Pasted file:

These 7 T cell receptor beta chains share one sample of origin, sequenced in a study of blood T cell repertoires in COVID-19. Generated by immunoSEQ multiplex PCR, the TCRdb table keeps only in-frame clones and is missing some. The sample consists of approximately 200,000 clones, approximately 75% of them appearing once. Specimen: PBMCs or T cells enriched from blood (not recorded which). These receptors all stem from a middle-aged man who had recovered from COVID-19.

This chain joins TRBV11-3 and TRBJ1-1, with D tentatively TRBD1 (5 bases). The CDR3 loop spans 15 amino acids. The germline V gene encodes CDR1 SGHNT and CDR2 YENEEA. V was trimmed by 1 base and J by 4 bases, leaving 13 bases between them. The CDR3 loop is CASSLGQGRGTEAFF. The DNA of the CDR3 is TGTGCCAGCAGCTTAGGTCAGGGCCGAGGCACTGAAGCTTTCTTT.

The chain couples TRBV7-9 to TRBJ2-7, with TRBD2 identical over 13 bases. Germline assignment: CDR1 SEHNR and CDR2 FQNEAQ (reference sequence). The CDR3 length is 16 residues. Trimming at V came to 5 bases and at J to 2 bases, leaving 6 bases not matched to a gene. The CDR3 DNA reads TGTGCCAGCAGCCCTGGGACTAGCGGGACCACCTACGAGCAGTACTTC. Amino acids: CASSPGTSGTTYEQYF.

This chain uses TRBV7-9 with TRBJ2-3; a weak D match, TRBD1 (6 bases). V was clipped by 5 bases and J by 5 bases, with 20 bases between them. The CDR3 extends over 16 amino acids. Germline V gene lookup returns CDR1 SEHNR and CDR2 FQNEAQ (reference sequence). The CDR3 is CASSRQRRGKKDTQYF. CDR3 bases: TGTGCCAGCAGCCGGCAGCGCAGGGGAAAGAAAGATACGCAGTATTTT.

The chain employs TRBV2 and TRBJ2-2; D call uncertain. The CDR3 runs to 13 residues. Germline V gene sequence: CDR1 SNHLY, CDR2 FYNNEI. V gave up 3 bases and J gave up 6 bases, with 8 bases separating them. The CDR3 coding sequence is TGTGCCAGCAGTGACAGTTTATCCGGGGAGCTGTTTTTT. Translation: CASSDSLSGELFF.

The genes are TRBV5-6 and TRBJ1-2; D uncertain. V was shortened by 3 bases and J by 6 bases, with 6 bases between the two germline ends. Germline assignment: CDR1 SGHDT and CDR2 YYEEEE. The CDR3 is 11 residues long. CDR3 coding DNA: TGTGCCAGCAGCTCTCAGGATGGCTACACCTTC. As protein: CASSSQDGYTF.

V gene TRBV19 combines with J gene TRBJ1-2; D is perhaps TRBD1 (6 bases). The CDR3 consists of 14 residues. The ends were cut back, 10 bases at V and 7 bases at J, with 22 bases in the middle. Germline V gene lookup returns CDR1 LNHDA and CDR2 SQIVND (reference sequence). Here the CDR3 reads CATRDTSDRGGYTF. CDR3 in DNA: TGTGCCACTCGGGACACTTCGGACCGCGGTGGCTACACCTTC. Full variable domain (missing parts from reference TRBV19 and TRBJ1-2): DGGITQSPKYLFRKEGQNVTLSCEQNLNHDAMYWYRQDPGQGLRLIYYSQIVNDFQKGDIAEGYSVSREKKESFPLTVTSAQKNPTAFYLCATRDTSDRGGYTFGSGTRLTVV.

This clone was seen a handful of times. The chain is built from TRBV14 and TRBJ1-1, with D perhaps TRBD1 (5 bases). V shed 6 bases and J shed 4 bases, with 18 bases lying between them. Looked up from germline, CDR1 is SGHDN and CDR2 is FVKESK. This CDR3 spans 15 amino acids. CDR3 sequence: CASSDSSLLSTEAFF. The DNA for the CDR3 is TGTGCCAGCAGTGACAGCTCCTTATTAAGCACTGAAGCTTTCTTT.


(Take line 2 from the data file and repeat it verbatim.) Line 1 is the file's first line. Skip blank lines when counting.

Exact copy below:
This chain joins TRBV11-3 and TRBJ1-1, with D tentatively TRBD1 (5 bases). The CDR3 loop spans 15 amino acids. The germline V gene encodes CDR1 SGHNT and CDR2 YENEEA. V was trimmed by 1 base and J by 4 bases, leaving 13 bases between them. The CDR3 loop is CASSLGQGRGTEAFF. The DNA of the CDR3 is TGTGCCAGCAGCTTAGGTCAGGGCCGAGGCACTGAAGCTTTCTTT.